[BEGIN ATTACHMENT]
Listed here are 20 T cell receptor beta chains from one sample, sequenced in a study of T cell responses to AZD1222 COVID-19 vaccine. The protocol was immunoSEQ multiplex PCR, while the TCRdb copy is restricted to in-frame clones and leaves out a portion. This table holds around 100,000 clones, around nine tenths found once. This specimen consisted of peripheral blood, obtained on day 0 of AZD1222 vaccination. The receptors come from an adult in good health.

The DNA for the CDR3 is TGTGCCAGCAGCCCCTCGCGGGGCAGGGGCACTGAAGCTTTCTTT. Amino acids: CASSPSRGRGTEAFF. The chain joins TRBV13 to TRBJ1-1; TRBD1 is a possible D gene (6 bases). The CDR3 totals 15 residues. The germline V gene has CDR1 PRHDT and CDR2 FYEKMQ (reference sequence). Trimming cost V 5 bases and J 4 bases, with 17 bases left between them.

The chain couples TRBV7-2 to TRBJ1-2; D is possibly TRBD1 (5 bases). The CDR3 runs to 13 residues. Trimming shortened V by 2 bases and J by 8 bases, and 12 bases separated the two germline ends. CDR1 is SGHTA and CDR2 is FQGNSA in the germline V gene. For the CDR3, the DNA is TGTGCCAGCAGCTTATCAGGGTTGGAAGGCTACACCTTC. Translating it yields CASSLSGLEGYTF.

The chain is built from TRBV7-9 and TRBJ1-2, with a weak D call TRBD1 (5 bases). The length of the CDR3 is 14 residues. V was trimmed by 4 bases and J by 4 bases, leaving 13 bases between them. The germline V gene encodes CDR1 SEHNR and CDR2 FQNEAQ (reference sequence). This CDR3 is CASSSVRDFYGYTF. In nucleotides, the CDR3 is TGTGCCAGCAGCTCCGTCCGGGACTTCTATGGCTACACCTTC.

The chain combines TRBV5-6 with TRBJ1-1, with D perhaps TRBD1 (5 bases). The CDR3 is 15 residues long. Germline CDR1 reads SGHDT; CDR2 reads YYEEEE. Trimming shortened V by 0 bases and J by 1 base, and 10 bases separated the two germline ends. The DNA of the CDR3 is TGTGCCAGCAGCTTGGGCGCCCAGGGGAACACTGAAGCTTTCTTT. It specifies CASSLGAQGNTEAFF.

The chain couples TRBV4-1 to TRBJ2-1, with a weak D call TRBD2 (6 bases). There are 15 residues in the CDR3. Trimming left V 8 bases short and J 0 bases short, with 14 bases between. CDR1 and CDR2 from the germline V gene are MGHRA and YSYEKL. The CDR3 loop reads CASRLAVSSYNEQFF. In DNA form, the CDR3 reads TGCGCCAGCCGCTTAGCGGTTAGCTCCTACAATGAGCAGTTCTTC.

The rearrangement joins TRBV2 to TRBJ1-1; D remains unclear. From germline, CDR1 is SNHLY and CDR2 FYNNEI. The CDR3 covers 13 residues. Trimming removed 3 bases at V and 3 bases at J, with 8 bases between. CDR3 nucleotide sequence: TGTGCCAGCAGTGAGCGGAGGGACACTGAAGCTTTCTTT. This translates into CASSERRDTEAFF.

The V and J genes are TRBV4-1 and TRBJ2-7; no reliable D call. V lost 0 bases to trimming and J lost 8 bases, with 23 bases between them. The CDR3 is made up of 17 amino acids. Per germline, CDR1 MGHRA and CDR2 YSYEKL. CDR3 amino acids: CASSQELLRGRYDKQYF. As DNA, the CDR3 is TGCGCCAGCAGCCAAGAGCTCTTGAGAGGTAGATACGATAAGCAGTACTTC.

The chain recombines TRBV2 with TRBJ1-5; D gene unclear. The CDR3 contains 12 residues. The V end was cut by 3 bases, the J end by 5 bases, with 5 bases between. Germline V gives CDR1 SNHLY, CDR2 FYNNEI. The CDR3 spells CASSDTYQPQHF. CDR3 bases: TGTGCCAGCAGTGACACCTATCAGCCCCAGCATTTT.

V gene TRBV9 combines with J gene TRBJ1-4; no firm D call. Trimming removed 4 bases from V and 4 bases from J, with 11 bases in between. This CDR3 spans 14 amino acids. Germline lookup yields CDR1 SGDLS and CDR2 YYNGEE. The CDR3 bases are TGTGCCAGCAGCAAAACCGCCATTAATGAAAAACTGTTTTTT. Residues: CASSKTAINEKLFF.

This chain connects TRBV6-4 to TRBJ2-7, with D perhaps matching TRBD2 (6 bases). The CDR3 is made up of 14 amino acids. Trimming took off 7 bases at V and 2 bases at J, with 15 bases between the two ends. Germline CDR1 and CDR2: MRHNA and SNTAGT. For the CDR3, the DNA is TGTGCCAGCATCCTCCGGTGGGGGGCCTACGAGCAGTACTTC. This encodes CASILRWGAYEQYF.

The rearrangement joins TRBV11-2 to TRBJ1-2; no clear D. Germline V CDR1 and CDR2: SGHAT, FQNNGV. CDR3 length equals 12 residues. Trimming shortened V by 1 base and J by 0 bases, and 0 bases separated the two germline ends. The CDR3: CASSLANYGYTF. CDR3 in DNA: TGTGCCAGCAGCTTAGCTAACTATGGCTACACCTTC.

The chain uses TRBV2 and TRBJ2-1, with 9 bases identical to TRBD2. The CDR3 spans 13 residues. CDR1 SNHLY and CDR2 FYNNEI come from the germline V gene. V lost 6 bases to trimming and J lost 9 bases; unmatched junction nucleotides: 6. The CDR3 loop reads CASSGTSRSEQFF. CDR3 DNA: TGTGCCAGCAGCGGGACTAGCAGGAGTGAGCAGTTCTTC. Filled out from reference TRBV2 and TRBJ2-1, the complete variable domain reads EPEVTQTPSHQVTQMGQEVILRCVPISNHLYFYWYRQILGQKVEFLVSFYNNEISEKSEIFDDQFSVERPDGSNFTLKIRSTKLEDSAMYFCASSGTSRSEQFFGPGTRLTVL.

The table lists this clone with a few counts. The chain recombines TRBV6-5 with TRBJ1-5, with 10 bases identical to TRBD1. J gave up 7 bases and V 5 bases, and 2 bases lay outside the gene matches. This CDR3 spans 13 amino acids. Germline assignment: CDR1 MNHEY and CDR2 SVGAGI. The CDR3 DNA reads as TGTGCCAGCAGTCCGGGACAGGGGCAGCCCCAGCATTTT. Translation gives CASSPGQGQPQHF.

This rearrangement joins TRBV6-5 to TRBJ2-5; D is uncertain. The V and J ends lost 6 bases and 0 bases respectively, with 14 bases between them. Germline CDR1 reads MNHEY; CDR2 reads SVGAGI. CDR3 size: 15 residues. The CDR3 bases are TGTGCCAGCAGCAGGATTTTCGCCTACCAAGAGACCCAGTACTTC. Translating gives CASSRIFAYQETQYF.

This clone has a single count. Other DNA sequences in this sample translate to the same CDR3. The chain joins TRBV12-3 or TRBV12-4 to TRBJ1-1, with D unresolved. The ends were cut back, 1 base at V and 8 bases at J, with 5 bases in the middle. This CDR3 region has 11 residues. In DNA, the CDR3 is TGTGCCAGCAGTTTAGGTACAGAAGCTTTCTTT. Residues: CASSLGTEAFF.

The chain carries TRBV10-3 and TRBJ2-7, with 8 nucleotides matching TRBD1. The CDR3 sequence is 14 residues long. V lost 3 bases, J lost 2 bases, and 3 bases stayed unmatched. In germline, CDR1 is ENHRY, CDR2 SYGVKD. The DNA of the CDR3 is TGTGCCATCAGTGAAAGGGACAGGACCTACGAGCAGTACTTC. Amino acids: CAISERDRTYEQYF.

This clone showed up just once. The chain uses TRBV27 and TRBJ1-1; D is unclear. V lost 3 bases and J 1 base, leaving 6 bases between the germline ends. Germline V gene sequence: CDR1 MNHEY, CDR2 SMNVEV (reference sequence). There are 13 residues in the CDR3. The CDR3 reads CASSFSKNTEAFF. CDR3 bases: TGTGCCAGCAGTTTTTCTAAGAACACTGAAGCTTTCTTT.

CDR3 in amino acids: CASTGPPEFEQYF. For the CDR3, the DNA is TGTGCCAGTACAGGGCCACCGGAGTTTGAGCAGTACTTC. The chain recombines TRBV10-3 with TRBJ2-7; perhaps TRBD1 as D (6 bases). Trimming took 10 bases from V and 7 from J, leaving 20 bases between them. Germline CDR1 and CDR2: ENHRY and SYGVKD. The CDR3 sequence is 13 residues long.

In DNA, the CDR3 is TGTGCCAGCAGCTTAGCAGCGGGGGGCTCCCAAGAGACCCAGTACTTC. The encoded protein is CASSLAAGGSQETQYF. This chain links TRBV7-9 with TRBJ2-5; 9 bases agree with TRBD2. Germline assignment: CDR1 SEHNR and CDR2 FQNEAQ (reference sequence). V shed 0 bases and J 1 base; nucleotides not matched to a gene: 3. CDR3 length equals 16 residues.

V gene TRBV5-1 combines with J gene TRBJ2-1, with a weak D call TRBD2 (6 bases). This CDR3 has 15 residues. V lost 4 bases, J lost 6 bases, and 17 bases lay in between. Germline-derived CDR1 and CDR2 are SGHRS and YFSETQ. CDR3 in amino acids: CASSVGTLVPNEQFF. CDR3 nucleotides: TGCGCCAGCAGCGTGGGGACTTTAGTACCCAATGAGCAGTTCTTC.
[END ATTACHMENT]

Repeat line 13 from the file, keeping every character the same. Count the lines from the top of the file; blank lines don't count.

The chain uses TRBV2 and TRBJ2-1, with 9 bases identical to TRBD2. The CDR3 spans 13 residues. CDR1 SNHLY and CDR2 FYNNEI come from the germline V gene. V lost 6 bases to trimming and J lost 9 bases; unmatched junction nucleotides: 6. The CDR3 loop reads CASSGTSRSEQFF. CDR3 DNA: TGTGCCAGCAGCGGGACTAGCAGGAGTGAGCAGTTCTTC. Filled out from reference TRBV2 and TRBJ2-1, the complete variable domain reads EPEVTQTPSHQVTQMGQEVILRCVPISNHLYFYWYRQILGQKVEFLVSFYNNEISEKSEIFDDQFSVERPDGSNFTLKIRSTKLEDSAMYFCASSGTSRSEQFFGPGTRLTVL.